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SKY ANGKOR AIRLINES

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Airport Information

Nanning Wuxu International Airport (NNG)

Location

 

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Nanning Wuxu Airport (IATA: NNG, ICAO: ZGNN) (Chinese: 南宁吴圩国际机场) is an airport serving Nanning, the capital of Guangxi Autonomous Region, China. It is located 32 km southwest of the Centre of the city. The airport was built in 1962, with improvements made in 1990. With 178,000 m2 of apron, 33,470 m2 of terminal space and six jet bridges, the airport was designed to handle 2.5 million passengers traffic annually. After reaching 1 million passenger traffic in 2002, the number of passengers jumped to 2 million in 2006. In 2011, 6.46 million passengers used this airport.

Beijing Capital International Airport (PEK)

Location

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Beijing Capital International Airport (IATA: PEK, ICAO: ZBAA) is the main international airport serving Beijing. It is located 32 km (20 mi) northeast of Beijing's city centre, in an enclave of Chaoyang District and the surroundings of that enclave in suburban Shunyi District.[5] The airport is owned and operated by the Beijing Capital International Airport Company Limited, a state-controlled company. The airport's IATA Airport code, PEK, is based on the city's former romanized name, Peking.
 
Beijing Capital has rapidly ascended in rankings of the world's busiest airports in the past decade. It had become the busiest airport in Asia in terms of passenger traffic and total traffic movements by 2009. It has been the world's second busiest airport in terms of passenger traffic since 2010. The airport registered 557,167 aircraft movements (take-offs and landings), ranking 6th in the world in 2012.[3] In terms of cargo traffic, Beijing airport has also witnessed rapid growth. By 2012, the airport had become the 13th busiest airport in the world by cargo traffic, registering 1,787,027 tons.[3]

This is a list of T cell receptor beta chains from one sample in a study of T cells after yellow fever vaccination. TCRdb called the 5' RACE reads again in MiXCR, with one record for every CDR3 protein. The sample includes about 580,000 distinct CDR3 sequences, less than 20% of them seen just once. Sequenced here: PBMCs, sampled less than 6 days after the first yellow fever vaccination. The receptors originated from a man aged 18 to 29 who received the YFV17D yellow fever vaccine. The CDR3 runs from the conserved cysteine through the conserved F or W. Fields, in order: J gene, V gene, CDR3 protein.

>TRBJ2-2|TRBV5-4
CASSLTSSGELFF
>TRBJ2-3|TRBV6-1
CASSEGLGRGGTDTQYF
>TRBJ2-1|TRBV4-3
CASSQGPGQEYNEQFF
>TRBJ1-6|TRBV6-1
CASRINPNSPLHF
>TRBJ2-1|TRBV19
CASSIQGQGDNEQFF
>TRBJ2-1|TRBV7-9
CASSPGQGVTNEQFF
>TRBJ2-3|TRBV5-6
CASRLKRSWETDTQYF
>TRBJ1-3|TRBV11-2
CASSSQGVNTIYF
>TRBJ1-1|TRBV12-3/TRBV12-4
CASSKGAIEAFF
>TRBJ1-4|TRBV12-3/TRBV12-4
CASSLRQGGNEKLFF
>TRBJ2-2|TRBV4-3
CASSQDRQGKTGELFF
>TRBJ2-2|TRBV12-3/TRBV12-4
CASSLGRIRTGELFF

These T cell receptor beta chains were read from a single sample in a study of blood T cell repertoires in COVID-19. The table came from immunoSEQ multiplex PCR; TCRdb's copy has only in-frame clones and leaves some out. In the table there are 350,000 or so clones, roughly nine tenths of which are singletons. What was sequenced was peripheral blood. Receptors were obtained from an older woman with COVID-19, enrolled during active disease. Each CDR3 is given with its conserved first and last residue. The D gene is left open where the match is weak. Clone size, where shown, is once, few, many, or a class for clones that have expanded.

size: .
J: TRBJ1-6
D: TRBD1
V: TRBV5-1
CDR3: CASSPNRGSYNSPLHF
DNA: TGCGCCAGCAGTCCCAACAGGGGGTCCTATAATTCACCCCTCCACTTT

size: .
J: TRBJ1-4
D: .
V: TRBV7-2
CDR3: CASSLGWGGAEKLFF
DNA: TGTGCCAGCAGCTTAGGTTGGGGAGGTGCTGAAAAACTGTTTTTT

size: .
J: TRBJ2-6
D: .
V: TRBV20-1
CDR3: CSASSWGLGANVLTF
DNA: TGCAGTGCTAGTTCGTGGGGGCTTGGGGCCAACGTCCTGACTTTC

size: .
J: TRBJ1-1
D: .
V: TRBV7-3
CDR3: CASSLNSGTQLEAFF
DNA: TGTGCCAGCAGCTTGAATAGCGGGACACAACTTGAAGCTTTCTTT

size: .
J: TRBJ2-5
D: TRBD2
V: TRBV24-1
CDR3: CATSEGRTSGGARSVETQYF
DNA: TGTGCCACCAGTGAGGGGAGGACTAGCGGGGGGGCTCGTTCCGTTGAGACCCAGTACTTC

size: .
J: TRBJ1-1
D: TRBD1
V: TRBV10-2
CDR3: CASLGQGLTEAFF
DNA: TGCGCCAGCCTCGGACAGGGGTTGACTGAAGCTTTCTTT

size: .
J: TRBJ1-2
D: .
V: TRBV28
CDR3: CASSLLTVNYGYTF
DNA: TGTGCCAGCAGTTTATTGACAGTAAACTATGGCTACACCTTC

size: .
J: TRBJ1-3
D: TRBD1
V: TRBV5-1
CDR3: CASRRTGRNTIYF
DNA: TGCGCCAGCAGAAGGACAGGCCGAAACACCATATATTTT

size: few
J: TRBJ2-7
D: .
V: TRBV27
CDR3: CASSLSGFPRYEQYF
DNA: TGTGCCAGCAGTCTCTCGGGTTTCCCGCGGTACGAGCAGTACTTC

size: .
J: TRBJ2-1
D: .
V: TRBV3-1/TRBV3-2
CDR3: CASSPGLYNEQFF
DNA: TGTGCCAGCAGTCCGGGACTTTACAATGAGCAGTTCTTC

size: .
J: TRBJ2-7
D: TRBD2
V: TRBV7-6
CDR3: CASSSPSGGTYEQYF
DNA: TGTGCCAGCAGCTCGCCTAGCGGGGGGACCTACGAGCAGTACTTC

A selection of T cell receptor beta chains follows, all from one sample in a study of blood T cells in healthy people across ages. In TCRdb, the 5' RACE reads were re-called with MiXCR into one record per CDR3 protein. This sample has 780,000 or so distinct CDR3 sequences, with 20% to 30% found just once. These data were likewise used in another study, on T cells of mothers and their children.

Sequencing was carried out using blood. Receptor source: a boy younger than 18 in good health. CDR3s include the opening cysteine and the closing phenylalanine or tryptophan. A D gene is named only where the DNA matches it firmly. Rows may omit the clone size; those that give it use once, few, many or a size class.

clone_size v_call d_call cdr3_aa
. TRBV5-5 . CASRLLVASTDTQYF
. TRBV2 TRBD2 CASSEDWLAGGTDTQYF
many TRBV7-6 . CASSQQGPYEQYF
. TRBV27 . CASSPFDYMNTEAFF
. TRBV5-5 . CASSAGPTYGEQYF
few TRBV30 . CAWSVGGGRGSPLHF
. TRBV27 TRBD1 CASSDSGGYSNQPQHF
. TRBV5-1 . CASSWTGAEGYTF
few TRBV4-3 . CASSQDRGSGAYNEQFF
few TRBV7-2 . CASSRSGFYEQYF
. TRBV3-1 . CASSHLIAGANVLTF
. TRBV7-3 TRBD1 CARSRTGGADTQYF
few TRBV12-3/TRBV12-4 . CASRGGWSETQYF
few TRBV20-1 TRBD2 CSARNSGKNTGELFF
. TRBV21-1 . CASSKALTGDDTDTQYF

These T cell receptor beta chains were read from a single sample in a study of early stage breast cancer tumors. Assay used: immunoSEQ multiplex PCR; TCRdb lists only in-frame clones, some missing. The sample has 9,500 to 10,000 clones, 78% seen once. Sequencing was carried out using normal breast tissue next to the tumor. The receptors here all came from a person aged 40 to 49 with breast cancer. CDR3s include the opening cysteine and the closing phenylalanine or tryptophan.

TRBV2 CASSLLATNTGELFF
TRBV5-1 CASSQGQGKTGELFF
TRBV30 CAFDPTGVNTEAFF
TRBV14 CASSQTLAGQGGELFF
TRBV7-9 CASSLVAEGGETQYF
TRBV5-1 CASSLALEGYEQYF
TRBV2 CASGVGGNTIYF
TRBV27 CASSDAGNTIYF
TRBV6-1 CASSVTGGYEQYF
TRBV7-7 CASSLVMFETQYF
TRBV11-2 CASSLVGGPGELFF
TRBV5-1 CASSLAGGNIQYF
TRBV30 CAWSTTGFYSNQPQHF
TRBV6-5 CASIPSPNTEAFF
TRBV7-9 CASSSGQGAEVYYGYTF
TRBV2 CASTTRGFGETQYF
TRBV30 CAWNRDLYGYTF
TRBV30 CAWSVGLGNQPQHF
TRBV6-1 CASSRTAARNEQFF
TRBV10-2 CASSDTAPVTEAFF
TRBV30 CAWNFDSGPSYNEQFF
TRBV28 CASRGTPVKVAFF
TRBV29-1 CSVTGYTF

From September 2019, some flights from Beijing Capital International Airport were transferred to the new Beijing Daxing International Airport.

 

Chengdu Shuangliu International Airport (CTU)

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Chengdu Shuangliu International Airport (IATA: CTU, ICAO: ZUUU) is the major international airport serving Chengdu, the capital of Sichuan province, China. Located about 16 kilometres (10 mi) southwest of downtown Chengdu to the north of Shuangliu District, Shuangliu airport is an important aviation hub for Western China. Shuangliu Airport is one of the two core hubs for Air China, together with Beijing, as well as the main hub and headquarters for Sichuan Airlines and Chengdu Airlines. China Eastern Airlines, China Southern Airlines, Shenzhen Airlines, Lucky Air and Tibet Airlines also have bases at Shuangliu Airport.

Chengdu airport is also a 144-hour transit visa-free airport for foreigners from many countries.

Shuangliu Airport handled 42.2 million passengers in 2015. It was among world's top 30 busiest airport in 2015, the fourth-busiest in mainland China, and the busiest in western China. It was also the fourth-busiest airport in terms of cargo traffic in China for 2013.

Shanghai Pudong International airport (PVG)